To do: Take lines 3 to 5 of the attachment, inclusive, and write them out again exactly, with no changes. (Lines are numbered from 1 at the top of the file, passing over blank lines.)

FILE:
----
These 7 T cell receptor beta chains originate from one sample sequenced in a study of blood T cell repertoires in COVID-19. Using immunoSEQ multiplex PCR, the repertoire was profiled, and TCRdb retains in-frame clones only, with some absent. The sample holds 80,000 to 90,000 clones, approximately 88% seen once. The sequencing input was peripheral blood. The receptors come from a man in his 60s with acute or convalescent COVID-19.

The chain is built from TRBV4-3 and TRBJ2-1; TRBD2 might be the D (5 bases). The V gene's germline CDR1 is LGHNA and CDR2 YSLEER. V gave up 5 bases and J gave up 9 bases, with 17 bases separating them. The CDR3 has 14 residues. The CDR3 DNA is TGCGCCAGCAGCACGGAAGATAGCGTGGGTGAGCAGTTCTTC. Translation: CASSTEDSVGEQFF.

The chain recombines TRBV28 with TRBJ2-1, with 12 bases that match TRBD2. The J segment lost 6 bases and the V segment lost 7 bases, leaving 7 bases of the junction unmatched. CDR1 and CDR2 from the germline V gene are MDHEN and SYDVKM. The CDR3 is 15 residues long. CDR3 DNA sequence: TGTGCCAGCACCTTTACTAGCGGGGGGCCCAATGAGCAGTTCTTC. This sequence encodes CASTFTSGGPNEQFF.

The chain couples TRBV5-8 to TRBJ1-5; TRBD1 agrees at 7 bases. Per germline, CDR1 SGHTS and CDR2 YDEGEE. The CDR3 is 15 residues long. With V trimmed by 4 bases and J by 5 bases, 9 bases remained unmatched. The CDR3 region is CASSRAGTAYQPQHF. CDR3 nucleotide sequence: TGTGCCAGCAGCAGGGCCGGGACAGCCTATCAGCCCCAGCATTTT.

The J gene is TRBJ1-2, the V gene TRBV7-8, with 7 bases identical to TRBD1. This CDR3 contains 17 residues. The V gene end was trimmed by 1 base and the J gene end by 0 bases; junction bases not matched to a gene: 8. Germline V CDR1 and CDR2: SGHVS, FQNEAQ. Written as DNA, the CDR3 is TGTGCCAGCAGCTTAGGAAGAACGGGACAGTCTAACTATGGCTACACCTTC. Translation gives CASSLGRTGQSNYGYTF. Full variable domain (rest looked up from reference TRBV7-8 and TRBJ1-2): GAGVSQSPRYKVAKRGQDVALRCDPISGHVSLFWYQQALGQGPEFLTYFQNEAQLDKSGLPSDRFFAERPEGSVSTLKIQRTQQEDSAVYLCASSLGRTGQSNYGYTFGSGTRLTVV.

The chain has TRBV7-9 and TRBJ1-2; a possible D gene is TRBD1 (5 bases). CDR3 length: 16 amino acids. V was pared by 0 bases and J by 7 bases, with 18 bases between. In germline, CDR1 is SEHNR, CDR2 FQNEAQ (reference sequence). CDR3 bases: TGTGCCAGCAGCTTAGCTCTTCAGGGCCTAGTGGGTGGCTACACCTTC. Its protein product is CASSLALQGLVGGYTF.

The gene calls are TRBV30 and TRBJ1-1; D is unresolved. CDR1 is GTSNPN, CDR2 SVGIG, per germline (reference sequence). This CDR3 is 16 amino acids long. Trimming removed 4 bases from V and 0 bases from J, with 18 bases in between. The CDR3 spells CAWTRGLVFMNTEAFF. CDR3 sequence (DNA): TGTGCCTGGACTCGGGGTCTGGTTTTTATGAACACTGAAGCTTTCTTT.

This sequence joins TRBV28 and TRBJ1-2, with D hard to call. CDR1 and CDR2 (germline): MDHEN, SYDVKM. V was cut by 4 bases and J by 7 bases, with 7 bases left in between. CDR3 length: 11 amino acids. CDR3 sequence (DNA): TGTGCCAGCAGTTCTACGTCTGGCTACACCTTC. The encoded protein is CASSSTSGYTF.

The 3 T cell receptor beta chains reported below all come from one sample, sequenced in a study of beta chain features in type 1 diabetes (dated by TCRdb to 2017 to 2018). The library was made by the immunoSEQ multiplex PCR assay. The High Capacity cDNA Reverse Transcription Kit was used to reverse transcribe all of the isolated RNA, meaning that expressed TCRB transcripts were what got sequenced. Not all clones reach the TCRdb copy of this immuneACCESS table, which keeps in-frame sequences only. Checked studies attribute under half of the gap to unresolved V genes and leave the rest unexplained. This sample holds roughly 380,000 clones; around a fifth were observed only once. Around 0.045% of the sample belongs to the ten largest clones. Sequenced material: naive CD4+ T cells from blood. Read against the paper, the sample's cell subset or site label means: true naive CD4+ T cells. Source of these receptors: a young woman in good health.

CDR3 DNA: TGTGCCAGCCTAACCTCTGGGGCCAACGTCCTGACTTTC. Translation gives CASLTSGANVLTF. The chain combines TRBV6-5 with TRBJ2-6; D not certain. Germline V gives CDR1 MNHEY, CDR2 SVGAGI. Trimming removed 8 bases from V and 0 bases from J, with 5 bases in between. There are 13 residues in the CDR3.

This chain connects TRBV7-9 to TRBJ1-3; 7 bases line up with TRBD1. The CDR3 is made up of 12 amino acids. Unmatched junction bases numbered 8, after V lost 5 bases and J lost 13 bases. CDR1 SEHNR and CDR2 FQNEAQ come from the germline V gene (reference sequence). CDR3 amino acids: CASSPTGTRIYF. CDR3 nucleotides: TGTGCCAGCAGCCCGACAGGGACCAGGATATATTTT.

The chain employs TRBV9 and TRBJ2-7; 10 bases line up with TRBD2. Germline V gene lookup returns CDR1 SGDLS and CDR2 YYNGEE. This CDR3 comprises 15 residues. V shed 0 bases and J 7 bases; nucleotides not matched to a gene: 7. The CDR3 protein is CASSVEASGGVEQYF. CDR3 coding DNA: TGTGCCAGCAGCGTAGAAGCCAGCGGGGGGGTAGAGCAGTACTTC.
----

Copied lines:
The chain recombines TRBV28 with TRBJ2-1, with 12 bases that match TRBD2. The J segment lost 6 bases and the V segment lost 7 bases, leaving 7 bases of the junction unmatched. CDR1 and CDR2 from the germline V gene are MDHEN and SYDVKM. The CDR3 is 15 residues long. CDR3 DNA sequence: TGTGCCAGCACCTTTACTAGCGGGGGGCCCAATGAGCAGTTCTTC. This sequence encodes CASTFTSGGPNEQFF.

The chain couples TRBV5-8 to TRBJ1-5; TRBD1 agrees at 7 bases. Per germline, CDR1 SGHTS and CDR2 YDEGEE. The CDR3 is 15 residues long. With V trimmed by 4 bases and J by 5 bases, 9 bases remained unmatched. The CDR3 region is CASSRAGTAYQPQHF. CDR3 nucleotide sequence: TGTGCCAGCAGCAGGGCCGGGACAGCCTATCAGCCCCAGCATTTT.

The J gene is TRBJ1-2, the V gene TRBV7-8, with 7 bases identical to TRBD1. This CDR3 contains 17 residues. The V gene end was trimmed by 1 base and the J gene end by 0 bases; junction bases not matched to a gene: 8. Germline V CDR1 and CDR2: SGHVS, FQNEAQ. Written as DNA, the CDR3 is TGTGCCAGCAGCTTAGGAAGAACGGGACAGTCTAACTATGGCTACACCTTC. Translation gives CASSLGRTGQSNYGYTF. Full variable domain (rest looked up from reference TRBV7-8 and TRBJ1-2): GAGVSQSPRYKVAKRGQDVALRCDPISGHVSLFWYQQALGQGPEFLTYFQNEAQLDKSGLPSDRFFAERPEGSVSTLKIQRTQQEDSAVYLCASSLGRTGQSNYGYTFGSGTRLTVV.